Residents pack workshop for Pine Island expansion
They came early, they came often, and they had a lot of questions.
More than 150 people came to the auditorium at the German-American Club on Pine Island Road to get a peek at the proposed expansion of Pine Island Road from Chiquita Boulevard to Burnt Store Road.
The expansion, which will serve as an evacuation route for residents west of Burnt Store, is also expected to lure business to an area bereft of it.
And with many showing up before the scheduled 4:30 p.m. start, there were many questions that needed to be answered, which pleased Debbie Tower, Florida Department of Transportation director of information.
“We’re pleased to see people come early and ask a lot of questions. We want to be sure we can answer questions about designs produced,” Tower said. “Most questions are about where medians will be placed and about new traffic lights.
The potential for growth in the area is obvious to most, and with Wal-Mart and others expected to build, it could mean more businesses will follow, especially on Burnt Store Road, which is next on the widening docket.
“It’s a tremendous opportunity, and it ties in with the Burnt Store widening,” said Dana Brunett, economic director for the city of Cape Coral. “We need a better tax base, more jobs and more investment. This type of widening creates that.”
Among those with an interest was Hal Arkin of RE/MAX Realty, who deals in commercial property, who looked at the long map to get an understanding of the U-turns that will be needed to get to the shopping center.
“I’m trying to understand how this will affect present businesses and future business,” Arkin said. “Another issue is utilities. You have to have water and sewers and they stop at Chiquita.”
Another was Tim Frederick, owner of the future McDonald’s at the Publix Shopping Center, who has a vested interest in what traffic will be like.
“We want to assure we have the best access possible for us,” Frederick said. “We can’t go wrong with this location. We’re happy we’re able to do this.”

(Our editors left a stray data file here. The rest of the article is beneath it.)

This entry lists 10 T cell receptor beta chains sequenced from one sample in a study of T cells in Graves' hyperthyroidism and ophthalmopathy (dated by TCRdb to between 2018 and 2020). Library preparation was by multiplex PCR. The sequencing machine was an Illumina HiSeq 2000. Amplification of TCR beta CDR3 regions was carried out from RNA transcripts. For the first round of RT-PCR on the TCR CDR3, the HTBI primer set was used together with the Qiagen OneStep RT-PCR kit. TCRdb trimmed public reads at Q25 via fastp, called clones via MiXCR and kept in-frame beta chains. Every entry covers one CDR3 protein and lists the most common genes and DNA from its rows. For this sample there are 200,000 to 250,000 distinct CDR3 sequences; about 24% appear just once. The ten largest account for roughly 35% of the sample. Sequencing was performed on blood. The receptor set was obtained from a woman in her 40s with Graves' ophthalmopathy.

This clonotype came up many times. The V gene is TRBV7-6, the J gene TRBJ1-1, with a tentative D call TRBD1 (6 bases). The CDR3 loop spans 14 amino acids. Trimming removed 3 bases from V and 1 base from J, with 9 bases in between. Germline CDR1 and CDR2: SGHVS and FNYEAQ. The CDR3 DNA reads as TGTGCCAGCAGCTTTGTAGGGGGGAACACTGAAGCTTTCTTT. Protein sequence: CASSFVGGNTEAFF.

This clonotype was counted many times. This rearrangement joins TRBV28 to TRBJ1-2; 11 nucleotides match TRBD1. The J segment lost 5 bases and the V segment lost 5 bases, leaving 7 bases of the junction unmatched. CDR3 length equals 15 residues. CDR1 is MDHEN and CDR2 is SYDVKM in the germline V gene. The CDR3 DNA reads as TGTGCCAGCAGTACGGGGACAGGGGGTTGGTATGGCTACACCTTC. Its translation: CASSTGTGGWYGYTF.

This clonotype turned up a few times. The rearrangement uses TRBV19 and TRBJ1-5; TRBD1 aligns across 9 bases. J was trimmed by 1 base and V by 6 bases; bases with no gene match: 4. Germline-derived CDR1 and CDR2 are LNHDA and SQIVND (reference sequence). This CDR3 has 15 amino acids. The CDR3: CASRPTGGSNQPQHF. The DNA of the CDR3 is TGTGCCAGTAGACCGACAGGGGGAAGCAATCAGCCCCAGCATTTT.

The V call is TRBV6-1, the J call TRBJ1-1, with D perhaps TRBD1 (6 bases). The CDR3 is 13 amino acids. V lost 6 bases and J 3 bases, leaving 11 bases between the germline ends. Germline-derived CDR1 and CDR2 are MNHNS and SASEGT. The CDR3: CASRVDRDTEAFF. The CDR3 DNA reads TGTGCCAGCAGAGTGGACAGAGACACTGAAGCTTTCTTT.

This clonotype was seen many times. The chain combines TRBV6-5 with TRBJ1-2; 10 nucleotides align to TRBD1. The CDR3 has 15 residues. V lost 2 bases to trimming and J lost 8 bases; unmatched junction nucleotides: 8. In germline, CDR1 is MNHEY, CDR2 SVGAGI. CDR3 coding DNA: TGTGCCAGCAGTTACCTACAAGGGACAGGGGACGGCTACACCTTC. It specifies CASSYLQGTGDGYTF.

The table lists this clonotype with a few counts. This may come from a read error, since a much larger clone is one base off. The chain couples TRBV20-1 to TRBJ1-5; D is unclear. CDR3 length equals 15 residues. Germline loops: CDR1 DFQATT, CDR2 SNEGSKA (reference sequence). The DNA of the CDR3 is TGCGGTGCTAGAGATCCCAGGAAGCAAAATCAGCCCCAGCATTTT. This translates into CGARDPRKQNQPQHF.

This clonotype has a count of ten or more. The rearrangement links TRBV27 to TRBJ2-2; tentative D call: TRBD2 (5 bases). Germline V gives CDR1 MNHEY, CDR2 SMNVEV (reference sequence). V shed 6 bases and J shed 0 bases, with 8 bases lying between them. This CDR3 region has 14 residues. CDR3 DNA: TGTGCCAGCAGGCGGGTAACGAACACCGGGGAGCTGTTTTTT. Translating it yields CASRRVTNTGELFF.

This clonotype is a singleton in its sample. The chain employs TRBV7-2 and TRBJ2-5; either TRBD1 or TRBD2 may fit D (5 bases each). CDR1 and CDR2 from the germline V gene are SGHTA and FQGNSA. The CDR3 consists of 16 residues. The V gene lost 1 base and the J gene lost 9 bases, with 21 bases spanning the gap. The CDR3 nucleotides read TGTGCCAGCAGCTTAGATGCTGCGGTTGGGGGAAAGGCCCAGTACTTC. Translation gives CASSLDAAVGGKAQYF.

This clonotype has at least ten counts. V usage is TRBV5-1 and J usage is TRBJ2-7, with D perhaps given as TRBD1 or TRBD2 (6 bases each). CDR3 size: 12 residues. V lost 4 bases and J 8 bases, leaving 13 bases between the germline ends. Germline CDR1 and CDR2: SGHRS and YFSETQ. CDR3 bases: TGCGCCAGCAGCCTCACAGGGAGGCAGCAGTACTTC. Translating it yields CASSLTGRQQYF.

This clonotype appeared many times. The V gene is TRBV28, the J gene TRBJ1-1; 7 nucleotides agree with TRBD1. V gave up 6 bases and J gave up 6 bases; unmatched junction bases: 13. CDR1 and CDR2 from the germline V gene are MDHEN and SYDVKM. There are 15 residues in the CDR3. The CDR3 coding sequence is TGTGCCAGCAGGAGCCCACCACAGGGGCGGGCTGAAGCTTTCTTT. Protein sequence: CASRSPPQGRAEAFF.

No new lights are planned, however, the two-mile stretch will have five medians, at Nott Road; Saddlewood Lane, across from the German-American Club; at Williamson and Sons and Marine Concepts; Sandoval and Cemex Concrete.
According to Selina Carroll, access management specialist for the FDOT, consideration was made for businesses that had large trucks.
“We tried to accommodate as much as possible, especially with trucks,” Carroll said. “We didn’t want the trucks to turn at the corner of Publix.”
Among those with concerns was Jay Johnson, owner of Bubba’s Roadhouse and Saloon, where much construction will be.
Besides the potential loss of business during the 15 months of construction, he wasn’t too happy about where the medians were to be placed.
“The biggest concern I have is access to our property. We want good turns into our building from Pine Island,” Johnson said. “The state has done a good job, we just need 10 feet for the median.”
Those coming east would have to make a U-turn in front of the German American Club, then a sharp right. Those leaving Bubba’s would have to travel a quarter mile to U-turn to go east.
Among those in attendance were several council members and Mayor John Sullivan, who all understood the importance of the workshop.
“I’ve been hearing a lot of excitement, but I’ve also heard the concerns of businesses and rightfully so,” said Councilmember Derrick Donnell. “It’s encouraging to hear what the state will do to minimize the impact during construction. I want this to be as least invasive as possible.”
Sullivan liked what he saw.
“I think it’s going to be good for the city, it’s needed. I think we’ll see lots of development once it’s completed,” Sullivan said. “This is more than about Cape Coral.”
Construction is scheduled to begin next year, with completion expected to take two years.